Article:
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Artist: Charles-Eric Charrier
Title: C 6 GIG
Format: CD
Label: Monotype Records (@)
Rated: *****
I don't really think that the very extended play - one untitled track which lasts more than forty-five minutes - of this self-named release by one of M.A.N.'s legs Charles-Eric Charrier is a blemish in spite of the fact that some passages could sound a little bit repetitive as I'd rather say that such a repetition favors the assimilation of his interesting approach to sound and emphasizes the somewhat ritual shadings that some sonic elements (particularly a sort of padded gong - almost permanently in the background -, which could vaguely remind the ritual halo of some stuff by Z'EV) evoke. The dropping initial metallic clicks, which resemble the lamellae of music boxes' steel combs, seem to prick the surface of the sonic sphere which bleeds poltergeists of deeply low frequencies and outlined arrangements by enlarging its pores till the moment when some purulences got occasionally lumped by unstable sonic equilibriums. The succession of deadening reprises, unpredictable interferences, gurgles of very low tones, spadeworks of dull thuds which seem to come from obscure recesses of different resounding elements and the scrupulous sound-design make this listening suite quite absorbing.
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Artist: Kid606 (@)
Title: Happiness
Format: CD
Label: Tigerbeat6 (@)
Rated: *****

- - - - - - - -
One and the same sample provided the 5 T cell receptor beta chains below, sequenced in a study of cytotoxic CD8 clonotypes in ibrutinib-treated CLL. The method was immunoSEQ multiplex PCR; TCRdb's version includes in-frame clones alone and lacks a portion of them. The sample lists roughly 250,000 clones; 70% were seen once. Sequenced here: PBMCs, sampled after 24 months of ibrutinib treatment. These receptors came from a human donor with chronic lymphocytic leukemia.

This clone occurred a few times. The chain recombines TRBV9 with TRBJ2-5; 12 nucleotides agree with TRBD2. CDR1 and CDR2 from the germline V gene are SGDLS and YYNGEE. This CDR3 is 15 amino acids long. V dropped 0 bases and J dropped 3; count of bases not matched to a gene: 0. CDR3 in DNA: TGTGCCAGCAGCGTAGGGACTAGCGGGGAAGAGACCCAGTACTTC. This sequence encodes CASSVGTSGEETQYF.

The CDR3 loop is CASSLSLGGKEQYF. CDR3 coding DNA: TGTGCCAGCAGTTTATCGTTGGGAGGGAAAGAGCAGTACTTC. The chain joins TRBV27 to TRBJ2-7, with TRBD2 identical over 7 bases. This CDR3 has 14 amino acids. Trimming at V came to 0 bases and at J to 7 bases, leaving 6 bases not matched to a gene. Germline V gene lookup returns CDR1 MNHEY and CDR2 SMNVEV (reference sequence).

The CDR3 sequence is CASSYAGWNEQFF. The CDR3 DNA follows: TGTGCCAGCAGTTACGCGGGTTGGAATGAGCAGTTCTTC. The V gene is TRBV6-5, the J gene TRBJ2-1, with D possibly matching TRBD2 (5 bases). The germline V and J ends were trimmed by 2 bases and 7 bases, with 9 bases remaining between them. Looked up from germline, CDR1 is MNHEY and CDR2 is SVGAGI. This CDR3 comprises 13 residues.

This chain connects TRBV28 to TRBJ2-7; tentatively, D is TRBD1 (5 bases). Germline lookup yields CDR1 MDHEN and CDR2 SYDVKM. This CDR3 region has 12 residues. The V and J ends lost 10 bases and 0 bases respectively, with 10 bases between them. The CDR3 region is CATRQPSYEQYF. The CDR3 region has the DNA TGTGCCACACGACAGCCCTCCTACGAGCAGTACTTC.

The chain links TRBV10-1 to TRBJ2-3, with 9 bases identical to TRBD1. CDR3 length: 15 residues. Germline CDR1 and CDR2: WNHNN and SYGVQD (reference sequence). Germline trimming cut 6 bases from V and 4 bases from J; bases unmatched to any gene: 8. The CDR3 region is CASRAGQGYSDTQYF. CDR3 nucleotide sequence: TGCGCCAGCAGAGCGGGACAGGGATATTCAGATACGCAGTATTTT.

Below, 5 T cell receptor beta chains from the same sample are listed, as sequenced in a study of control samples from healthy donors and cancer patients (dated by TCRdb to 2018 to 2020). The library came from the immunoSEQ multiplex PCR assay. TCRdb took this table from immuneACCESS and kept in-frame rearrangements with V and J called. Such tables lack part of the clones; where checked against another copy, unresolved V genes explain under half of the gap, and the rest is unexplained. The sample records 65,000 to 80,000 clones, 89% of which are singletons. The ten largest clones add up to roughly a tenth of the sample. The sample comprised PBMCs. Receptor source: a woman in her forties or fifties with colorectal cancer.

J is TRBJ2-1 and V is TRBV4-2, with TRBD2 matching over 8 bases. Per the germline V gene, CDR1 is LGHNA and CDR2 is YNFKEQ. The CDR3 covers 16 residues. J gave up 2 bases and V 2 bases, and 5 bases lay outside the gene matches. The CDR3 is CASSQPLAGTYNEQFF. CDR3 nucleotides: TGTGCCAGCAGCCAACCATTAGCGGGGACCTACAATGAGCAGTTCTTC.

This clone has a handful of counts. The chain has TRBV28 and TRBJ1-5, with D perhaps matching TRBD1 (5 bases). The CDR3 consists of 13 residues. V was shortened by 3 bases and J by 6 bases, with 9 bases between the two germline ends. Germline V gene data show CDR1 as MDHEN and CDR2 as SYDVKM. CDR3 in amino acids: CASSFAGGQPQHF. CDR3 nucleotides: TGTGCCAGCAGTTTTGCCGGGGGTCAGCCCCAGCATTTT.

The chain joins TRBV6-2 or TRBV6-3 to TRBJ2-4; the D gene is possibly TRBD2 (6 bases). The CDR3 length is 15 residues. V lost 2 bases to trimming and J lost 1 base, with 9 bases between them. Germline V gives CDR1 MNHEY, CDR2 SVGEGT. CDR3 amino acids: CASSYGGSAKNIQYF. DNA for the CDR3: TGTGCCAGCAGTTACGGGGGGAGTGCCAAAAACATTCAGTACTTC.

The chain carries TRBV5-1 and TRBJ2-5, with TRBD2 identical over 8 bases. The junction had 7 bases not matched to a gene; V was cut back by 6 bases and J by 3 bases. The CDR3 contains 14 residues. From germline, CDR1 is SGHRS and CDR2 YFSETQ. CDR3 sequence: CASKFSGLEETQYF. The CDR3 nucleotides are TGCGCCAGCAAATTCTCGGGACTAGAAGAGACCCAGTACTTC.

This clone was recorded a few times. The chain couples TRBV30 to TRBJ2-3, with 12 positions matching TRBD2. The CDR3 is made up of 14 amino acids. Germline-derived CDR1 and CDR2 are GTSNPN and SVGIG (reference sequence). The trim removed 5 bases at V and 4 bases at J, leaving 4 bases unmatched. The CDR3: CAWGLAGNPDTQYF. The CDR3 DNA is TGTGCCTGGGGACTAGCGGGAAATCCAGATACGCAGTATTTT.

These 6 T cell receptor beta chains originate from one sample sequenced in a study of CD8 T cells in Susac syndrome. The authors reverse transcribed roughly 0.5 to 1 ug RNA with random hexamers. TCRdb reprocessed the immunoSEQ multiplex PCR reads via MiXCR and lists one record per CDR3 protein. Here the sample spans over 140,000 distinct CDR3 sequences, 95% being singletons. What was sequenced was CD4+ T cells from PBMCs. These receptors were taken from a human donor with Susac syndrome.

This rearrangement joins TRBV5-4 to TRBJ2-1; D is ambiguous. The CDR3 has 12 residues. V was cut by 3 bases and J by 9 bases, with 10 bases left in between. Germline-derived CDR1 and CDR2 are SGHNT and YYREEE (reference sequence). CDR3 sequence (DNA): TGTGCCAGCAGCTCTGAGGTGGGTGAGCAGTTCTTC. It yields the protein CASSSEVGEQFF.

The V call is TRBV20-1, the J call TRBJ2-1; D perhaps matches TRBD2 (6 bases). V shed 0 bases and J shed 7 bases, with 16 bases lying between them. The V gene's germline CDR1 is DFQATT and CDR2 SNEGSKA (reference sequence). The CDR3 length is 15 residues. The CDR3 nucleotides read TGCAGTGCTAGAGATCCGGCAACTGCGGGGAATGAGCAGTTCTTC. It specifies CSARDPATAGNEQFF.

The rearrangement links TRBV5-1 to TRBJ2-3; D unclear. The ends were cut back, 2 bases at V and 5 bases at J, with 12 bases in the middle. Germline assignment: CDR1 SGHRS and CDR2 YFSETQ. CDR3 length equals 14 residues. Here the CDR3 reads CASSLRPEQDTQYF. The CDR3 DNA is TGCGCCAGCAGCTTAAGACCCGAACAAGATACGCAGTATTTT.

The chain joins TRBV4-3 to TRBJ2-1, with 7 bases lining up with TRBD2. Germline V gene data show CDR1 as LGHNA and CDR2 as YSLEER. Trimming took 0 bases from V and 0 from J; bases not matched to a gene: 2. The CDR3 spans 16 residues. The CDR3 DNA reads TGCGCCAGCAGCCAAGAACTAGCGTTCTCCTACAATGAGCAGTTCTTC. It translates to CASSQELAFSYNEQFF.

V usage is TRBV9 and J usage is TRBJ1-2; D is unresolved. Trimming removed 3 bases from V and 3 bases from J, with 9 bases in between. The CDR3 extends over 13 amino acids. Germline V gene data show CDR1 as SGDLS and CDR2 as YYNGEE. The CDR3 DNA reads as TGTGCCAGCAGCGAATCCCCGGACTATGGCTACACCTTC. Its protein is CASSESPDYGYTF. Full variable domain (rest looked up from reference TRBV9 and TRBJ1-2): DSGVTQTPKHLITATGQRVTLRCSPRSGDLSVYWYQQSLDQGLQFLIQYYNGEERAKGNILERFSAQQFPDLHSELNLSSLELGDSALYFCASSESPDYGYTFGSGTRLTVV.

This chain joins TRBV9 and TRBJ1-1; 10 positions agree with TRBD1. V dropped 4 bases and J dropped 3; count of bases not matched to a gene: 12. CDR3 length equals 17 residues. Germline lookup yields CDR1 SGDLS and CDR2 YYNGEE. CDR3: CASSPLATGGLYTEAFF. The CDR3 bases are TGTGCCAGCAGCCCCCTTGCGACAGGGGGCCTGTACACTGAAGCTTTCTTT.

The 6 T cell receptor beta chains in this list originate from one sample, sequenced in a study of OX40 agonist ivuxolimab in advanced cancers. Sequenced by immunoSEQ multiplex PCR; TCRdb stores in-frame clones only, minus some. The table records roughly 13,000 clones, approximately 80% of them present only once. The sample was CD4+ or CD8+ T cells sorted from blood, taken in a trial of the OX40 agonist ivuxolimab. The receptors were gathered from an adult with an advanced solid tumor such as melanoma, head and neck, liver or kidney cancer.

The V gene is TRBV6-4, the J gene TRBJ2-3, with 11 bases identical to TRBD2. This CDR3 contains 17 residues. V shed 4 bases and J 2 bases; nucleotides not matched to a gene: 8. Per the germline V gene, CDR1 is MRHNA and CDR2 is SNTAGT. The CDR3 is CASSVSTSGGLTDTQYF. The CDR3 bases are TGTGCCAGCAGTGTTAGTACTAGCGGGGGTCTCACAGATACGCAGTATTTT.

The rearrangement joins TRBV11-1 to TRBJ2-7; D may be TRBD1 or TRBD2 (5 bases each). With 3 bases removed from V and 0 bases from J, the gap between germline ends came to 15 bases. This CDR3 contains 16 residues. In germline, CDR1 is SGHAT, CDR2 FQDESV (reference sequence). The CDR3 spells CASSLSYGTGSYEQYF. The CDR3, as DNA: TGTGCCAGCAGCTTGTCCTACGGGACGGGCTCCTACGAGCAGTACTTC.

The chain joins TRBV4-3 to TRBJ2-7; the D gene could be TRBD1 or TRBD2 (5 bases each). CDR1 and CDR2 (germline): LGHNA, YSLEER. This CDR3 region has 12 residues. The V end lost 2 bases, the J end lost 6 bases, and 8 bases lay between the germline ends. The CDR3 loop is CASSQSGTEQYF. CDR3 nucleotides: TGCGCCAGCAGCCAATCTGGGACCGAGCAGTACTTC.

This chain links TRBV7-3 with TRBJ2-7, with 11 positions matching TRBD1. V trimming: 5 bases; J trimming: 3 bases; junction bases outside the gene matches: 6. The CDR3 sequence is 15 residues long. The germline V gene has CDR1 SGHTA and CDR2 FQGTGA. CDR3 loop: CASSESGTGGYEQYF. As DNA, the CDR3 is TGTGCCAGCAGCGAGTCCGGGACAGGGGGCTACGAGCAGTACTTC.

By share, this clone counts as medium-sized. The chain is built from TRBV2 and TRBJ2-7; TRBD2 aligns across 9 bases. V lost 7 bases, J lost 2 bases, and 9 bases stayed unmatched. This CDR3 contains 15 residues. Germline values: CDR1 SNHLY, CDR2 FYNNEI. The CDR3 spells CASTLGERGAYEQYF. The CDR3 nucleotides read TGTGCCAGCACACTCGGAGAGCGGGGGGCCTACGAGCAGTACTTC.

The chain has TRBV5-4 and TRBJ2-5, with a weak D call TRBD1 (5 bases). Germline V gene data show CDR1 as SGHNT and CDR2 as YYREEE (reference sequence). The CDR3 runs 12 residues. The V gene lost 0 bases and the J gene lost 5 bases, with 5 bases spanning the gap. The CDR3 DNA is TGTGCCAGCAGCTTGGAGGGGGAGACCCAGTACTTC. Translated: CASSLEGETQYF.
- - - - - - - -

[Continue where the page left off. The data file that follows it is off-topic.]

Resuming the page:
His recent "Lost In The Game" could have concerned some fans, but whereas the following "Going Back To Kali Yuga" reassured many of them about Kid606's state of mind and temperament, this new full-length erases any doubts as in spite of some nostalgic nuance, "Happiness"' sonorities are diametrically opposite to the confused, depressed and somewhat psychotic ones of the above-mentioned "Lost In The Game", which could have marked the agony of the kid or the need for adult diapers at the very least. After he relocated from Berlin to Los Angeles, where the so-called brainfeeder scene togther with the changes which occured in the life of Miguel De Pedro (Kid606's name in civil registry), such as the end of previous liason (any kid tends to spread love and snuggle indifferently), L.A. sunsets, road trips, hiking and cuddling (any kid requires it), could have nourished his distinguishable wonky-oriented style and flair and daubed it with melodic ointments as terror beats which shaked most of his past production sound just like juvenile pimples. The clicking flangers and the percussive tethered helium balloons of the enchanting "Blood Stevia Sex Magik", the sugary aerostats of "Cloud Sculpting", the gladsome lunges of vocal chops on "Happiness is a Warm Kitten", the mesmerizing sonic watercrafts on "Smooth Sailing", the sweeping joyful pads of "Party Gambas", the amazing vocal cuts on bassy beds of "If I Am Allowed Only One Song On This Album With Cut Up Female Vocals Thn Thos Sing Is It", which reprise Kid606's knack for memorable track titles, and the whole sequence which starts from the perfect input current for this light-hearted journey on "Cute Never Dies" and ends with the more ruminative manifestation of adulthood "Man - the Failed Child (Thank You and Good Night)" inevitably resembles a lot of musical and sonic influences (first of all some juicy stuff from Rephlex, but also some other charming electronic acts such as Boards of Canada, Plaid, The Orb, Tangerine Dream and softer rockers like Toto or Christopher Cross), but the existential and emotional context where it bloomed from is the most meaningful source for inspiration. We cannot but be very happy that Kid606 keeps on feeling and rendering happiness.